Robert “Bob” Johnson made Black Entertainment Television a name brand in African-American households with shows such as “Bobby Jones Gospel” and “Video Soul.”

Now the black-media entrepreneur has a broader goal: becoming a major player in the new world of online content distribution. And one of his major vehicles for getting there? Struggling Image Entertainment Inc.

Johnson announced plans last week to acquire the Chatsworth independent distributor as a first step toward acquiring a vast reserve of content to license to online streaming services, which American viewers are finally taking to in big numbers.

“An explosion of distribution outlets will become available,” Johnson said in an interview with the Business Journal. “Digital will become faster, more flexible and mobile. Those things have to be fed by content.”

In 2010, Johnson formed RLJ Acquisition Inc. and last year raised $144 million in an initial public offering with the intent to buy one or more entertainment businesses. The Bethesda, Md., firm is a special purpose acquisition company, in essence a corporate shell that raises investor funds to acquire companies.

The proceeds of last year’s stock sale will go toward not only the acquisition of Image, but Silver Spring, Md., home entertainment distributor Acorn Media Group, which was also announced last week. Both need to be approved by RLJ investors later this quarter.

Acorn and Image will operate jointly under the name RLJ Entertainment Inc., and the company is expected to trade on the Nasdaq. Image Chief Executive Ted Green is staying on to run the combined companies, from Chatsworth and suburban Washington, D.C.

Holders of Image common stock will receive 2.1 million shares of RLJ Entertainment common stock. Image preferred stockholders will receive $22.6 million in cash and notes. In all, Image’s current investors will own about 11 percent of the combined company, which doesn’t have a market valuation yet.

Fading model

Image’s business has long been buying rights from independent movie producers, contracting for the production of discs, and marketing and wholesaling those discs to brick-and-mortar and online retailers.

The company owns exclusive rights to 3,700 DVD titles, including the Criterion Collection, which includes classics such as “Godzilla” and “Wizard of Oz.” Newer titles are acquired from film festivals and markets, and the company is known for its genre-specific collections, such as horror and African-American titles.

Acorn’s niche, meanwhile, is acquiring home entertainment rights to British TV and movies, such as comedy series “Doc Martin.” The company was also more highly valued than Image, with Acorn shareholders receiving $105 million, 1 million shares of common stock of RLJ Entertainment and warrants to purchase another 1 million shares of stock.

Indeed, Image has been hard hit by the decline of DVD sales. Four years ago, Image was offered a $100 million buyout from a San Francisco investment group, but the deal fell apart.

Just one year later, San Francisco private-equity firm JH Partners Co. bought a controlling interest in the company for only $22 million, as the eroding DVD industry cut into the company’s valuation. Image eked out a profit of $763,000 in its last quarter, trades on the Pink Sheets for less than a dime a share and has a market valuation of just $20.5 million, even after the announced acquisition.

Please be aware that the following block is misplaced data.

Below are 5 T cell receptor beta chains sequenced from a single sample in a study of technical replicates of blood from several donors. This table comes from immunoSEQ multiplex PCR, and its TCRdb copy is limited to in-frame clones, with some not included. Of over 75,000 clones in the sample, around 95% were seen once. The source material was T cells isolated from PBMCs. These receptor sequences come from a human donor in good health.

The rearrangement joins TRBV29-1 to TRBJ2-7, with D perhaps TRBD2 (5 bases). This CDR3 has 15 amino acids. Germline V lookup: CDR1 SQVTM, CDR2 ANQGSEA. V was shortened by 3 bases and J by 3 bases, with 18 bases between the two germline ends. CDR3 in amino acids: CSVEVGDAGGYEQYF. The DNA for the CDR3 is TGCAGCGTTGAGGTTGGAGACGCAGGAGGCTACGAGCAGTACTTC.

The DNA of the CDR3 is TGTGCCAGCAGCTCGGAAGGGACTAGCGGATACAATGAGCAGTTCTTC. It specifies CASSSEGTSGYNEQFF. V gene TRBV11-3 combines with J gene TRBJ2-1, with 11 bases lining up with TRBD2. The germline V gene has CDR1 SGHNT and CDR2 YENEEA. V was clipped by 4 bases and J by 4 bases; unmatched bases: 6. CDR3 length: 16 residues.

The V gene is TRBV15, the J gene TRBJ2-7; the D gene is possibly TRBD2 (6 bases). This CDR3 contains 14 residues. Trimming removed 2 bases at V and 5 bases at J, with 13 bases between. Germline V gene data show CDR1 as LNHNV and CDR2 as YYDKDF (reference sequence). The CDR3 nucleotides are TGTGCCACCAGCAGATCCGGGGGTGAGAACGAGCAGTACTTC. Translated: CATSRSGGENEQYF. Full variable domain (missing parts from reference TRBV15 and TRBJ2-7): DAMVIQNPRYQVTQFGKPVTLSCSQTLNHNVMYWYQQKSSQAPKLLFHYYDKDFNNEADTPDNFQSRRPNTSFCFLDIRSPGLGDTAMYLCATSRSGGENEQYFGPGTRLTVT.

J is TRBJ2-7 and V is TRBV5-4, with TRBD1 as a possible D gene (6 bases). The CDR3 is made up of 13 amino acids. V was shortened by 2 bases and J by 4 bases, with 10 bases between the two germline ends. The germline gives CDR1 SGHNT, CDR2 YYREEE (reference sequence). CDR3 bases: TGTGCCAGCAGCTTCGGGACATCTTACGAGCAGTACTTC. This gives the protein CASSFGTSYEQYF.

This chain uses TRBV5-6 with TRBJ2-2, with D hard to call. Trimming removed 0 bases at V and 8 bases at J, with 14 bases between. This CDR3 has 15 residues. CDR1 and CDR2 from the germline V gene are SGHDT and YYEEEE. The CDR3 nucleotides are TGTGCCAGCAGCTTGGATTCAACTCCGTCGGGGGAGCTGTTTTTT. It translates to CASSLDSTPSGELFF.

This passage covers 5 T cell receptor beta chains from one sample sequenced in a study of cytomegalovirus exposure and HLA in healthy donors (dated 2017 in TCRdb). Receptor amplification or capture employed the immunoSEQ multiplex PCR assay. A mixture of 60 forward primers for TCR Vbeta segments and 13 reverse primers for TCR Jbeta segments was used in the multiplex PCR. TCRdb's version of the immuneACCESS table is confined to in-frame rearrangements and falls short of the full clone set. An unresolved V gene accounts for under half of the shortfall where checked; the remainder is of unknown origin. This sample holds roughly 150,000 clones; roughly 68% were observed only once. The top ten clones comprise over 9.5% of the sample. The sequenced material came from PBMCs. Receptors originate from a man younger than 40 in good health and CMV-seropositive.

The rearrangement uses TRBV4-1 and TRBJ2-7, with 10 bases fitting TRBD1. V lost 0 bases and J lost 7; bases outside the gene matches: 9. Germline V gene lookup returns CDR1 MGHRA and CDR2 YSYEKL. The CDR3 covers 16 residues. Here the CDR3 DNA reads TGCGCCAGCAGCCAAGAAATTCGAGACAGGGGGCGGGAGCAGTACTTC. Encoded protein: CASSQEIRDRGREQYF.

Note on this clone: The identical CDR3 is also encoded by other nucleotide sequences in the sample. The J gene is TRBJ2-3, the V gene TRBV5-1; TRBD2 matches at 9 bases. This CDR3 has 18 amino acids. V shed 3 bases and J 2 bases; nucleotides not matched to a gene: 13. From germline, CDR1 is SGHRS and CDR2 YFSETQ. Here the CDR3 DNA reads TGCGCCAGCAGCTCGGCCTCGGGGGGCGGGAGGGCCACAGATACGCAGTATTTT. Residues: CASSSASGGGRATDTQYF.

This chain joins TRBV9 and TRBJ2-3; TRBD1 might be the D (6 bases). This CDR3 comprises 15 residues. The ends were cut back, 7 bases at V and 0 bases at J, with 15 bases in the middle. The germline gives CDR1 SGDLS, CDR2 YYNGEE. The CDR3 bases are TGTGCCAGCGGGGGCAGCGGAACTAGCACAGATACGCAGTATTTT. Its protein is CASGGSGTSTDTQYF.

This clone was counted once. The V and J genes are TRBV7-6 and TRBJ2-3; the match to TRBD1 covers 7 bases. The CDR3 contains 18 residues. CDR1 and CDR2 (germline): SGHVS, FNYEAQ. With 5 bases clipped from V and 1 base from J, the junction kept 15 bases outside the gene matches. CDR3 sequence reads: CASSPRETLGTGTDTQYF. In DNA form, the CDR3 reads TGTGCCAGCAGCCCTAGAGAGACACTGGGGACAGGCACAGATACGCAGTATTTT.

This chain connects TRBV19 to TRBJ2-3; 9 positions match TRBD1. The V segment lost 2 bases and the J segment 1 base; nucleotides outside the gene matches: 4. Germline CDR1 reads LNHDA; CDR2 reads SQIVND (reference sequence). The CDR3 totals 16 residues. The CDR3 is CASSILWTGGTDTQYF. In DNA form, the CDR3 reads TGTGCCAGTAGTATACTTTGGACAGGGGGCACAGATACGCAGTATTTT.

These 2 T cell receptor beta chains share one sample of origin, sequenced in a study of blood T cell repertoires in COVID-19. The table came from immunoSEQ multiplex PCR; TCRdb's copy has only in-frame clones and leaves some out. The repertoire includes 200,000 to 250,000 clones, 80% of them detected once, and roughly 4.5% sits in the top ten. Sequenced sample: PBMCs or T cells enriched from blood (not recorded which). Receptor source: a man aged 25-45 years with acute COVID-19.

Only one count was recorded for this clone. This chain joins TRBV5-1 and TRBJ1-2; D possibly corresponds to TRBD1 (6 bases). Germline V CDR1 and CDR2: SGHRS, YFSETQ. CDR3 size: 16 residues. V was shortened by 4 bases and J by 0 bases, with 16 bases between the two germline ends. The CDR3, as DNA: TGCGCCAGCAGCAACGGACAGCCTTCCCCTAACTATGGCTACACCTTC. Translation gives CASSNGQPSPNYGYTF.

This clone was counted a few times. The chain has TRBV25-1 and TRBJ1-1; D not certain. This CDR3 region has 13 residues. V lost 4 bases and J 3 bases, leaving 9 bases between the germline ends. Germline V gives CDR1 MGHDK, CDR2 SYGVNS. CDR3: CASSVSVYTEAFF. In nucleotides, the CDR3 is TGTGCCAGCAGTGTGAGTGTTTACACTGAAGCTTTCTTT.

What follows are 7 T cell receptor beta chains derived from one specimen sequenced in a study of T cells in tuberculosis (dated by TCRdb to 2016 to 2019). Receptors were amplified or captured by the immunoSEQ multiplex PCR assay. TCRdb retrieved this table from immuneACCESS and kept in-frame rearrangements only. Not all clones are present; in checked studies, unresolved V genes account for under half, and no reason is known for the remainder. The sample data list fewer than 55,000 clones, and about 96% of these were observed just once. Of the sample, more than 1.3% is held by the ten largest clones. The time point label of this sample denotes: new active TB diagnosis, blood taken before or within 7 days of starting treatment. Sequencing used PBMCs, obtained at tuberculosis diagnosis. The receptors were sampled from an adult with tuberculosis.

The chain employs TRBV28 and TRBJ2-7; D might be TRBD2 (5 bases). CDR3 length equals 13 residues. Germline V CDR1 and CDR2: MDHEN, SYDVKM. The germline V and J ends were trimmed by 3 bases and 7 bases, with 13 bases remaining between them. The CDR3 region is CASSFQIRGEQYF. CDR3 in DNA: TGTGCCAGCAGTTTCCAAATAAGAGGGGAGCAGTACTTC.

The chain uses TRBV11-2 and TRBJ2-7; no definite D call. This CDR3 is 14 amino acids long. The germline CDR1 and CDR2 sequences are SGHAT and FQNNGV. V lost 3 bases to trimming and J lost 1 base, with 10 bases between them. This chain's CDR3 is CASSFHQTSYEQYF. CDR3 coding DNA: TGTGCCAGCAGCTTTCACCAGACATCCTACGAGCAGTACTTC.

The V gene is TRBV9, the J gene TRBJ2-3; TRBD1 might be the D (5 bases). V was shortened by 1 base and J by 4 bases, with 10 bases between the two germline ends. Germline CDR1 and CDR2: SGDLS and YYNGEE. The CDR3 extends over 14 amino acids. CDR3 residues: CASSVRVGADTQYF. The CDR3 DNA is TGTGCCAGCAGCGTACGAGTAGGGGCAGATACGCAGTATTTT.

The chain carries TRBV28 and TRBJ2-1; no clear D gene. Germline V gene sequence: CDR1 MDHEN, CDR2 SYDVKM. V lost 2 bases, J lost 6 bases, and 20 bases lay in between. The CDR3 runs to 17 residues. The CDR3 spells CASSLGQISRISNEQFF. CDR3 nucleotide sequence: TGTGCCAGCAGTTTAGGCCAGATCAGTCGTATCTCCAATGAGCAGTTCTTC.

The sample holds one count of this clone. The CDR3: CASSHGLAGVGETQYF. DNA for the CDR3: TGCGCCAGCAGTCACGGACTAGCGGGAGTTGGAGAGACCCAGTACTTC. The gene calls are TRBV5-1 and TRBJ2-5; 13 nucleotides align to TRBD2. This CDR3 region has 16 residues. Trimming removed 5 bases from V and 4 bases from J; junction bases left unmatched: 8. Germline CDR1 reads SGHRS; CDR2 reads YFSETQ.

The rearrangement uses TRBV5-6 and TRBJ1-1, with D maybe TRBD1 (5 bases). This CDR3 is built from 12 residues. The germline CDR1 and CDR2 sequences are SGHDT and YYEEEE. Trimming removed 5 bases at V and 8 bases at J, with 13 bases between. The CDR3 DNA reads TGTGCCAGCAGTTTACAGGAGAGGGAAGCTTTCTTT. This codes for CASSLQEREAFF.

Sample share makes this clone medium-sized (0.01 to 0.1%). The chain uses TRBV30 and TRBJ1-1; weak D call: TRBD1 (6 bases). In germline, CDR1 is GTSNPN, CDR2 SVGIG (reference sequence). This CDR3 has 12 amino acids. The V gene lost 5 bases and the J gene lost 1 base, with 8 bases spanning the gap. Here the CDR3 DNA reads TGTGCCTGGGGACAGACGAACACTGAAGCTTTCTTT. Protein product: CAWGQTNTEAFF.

However, Image has been remaking itself under the guidance of Green, who came on in early 2010 to lead the transformation into digital distribution – consistent with Johnson’s plan to build a large content library.

Green said the sale was arranged after sitting down with Johnson in a meeting arranged by some mutual connections. He said it became clear that he and Johnson shared a vision of consolidation in the home entertainment distribution business.

“We will look aggressively at library acquisitions,” he said. “The key to us is controlling for all platforms. Bob has tremendous connections. We’re going to be opportunistic.”

Green has already been rolling up libraries, such as Madacy Home Video in 2010, which brought titles such as “The Lucy Show” and “Bonanza” to Image. Image now has a large digital library already, with rights to some 2,200 titles.

However, while that is about two-thirds the size of its DVD library, Image receives much less for each digital viewing than for a disc sale. In its fiscal third quarter, Image’s revenue from DVDs and Blu-ray discs came to $28 million, but just $4 million from digital distribution.

But fueling the hopes for Image is the popularity of digital viewing with consumers. Recently, there have been several media reports that viewers are cutting off their cable subscriptions to stream movies on their TVs through platforms such as the Xbox 360 and PlayStation 3 video game consoles.

Also, there are new services that are starting to compete with the streaming service of Los Gatos-based Netflix Inc. and those likely will bid up prices for digital content in the future. Already this year, Philadelphia-based Comcast Corp. debuted a streaming service called Streampix and Seattle online retail giant expanded its own service, Amazon Instant Video.

Tom Adams, an analyst at IHS Screen Digest in Salinas, said Johnson’s acquisition of Image’s library may have been very timely, a bargain near the bottom of the market.

“(The idea that) consumers won’t pay for stuff online is finally evaporating,” Adams said. “We’re starting to see some growth in (video on demand) and licensing of catalogs. It might make it a very opportune time to jump in.”

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